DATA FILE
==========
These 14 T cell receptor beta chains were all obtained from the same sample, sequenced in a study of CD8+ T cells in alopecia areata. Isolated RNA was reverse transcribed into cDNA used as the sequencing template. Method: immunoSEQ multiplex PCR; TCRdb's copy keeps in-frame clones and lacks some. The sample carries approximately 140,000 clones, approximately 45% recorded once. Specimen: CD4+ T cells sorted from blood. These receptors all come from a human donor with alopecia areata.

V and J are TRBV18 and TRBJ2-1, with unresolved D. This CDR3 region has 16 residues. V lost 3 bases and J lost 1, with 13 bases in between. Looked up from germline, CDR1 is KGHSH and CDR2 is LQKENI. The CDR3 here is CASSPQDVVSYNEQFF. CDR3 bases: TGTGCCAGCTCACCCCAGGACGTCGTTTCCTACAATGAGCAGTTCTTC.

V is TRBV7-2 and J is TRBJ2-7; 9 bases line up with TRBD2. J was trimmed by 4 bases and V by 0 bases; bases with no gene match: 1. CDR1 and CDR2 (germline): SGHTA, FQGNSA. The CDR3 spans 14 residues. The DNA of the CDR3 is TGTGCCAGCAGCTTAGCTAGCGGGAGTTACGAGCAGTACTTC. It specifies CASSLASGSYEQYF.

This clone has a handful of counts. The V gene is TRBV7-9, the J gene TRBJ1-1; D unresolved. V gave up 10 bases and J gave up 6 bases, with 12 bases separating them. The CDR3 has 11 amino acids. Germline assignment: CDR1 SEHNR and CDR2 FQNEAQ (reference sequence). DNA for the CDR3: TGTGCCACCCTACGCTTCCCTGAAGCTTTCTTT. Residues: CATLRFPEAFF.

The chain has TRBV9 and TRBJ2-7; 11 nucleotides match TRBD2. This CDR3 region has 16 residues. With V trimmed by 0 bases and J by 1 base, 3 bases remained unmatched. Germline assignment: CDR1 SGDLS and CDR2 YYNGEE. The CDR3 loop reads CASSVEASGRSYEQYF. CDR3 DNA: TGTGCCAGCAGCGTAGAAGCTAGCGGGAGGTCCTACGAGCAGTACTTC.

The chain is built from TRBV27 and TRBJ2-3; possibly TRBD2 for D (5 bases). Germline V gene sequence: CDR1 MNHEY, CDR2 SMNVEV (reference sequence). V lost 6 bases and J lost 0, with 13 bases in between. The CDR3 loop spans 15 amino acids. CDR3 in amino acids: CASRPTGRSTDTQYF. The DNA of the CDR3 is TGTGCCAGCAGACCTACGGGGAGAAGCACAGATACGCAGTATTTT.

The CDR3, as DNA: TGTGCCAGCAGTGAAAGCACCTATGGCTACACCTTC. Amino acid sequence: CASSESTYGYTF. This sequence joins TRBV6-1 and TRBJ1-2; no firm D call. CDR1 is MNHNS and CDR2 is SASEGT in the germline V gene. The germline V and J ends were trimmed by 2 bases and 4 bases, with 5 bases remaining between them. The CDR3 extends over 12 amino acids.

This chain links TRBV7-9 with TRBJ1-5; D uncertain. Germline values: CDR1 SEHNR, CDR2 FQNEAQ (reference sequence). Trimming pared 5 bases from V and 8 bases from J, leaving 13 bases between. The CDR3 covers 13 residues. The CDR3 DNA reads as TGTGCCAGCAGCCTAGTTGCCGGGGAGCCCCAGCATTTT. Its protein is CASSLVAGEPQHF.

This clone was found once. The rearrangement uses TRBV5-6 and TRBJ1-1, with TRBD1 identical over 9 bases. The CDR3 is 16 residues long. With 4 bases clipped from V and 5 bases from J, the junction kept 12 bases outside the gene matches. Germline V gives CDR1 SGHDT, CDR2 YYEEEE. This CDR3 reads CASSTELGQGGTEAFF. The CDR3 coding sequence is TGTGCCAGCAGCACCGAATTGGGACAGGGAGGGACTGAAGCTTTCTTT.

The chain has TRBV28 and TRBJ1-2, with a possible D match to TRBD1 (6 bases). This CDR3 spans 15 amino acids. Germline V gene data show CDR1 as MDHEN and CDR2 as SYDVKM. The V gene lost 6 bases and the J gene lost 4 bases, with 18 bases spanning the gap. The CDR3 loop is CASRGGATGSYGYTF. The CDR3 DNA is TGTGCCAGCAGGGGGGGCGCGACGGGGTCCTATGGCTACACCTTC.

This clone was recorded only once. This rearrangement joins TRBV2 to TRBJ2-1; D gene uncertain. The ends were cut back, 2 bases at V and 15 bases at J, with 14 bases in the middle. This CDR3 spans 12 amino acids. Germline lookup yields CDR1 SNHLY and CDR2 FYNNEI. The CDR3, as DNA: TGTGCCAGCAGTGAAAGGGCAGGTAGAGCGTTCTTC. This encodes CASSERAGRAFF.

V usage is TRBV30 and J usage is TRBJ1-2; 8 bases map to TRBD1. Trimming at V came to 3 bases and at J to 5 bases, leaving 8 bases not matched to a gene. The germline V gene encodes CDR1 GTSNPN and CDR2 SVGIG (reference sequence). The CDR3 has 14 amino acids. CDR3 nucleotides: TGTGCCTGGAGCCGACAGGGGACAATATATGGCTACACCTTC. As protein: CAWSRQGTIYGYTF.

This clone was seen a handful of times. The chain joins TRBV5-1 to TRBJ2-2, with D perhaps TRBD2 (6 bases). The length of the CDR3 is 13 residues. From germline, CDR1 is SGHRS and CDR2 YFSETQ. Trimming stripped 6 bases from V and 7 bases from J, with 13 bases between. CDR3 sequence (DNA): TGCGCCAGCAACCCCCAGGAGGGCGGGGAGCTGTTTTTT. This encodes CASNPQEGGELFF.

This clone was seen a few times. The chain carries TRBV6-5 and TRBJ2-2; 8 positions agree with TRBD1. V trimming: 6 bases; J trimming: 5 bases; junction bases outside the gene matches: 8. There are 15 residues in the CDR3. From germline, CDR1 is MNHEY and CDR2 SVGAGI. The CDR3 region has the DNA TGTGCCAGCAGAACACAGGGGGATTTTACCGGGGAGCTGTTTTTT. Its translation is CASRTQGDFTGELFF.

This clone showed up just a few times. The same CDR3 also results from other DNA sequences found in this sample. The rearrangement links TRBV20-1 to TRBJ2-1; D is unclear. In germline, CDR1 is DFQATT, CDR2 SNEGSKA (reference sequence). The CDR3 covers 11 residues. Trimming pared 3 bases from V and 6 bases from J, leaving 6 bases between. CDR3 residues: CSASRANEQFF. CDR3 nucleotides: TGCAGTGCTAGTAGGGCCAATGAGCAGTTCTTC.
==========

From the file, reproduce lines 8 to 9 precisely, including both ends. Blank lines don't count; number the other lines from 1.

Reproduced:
This chain links TRBV7-9 with TRBJ1-5; D uncertain. Germline values: CDR1 SEHNR, CDR2 FQNEAQ (reference sequence). Trimming pared 5 bases from V and 8 bases from J, leaving 13 bases between. The CDR3 covers 13 residues. The CDR3 DNA reads as TGTGCCAGCAGCCTAGTTGCCGGGGAGCCCCAGCATTTT. Its protein is CASSLVAGEPQHF.

This clone was found once. The rearrangement uses TRBV5-6 and TRBJ1-1, with TRBD1 identical over 9 bases. The CDR3 is 16 residues long. With 4 bases clipped from V and 5 bases from J, the junction kept 12 bases outside the gene matches. Germline V gives CDR1 SGHDT, CDR2 YYEEEE. This CDR3 reads CASSTELGQGGTEAFF. The CDR3 coding sequence is TGTGCCAGCAGCACCGAATTGGGACAGGGAGGGACTGAAGCTTTCTTT.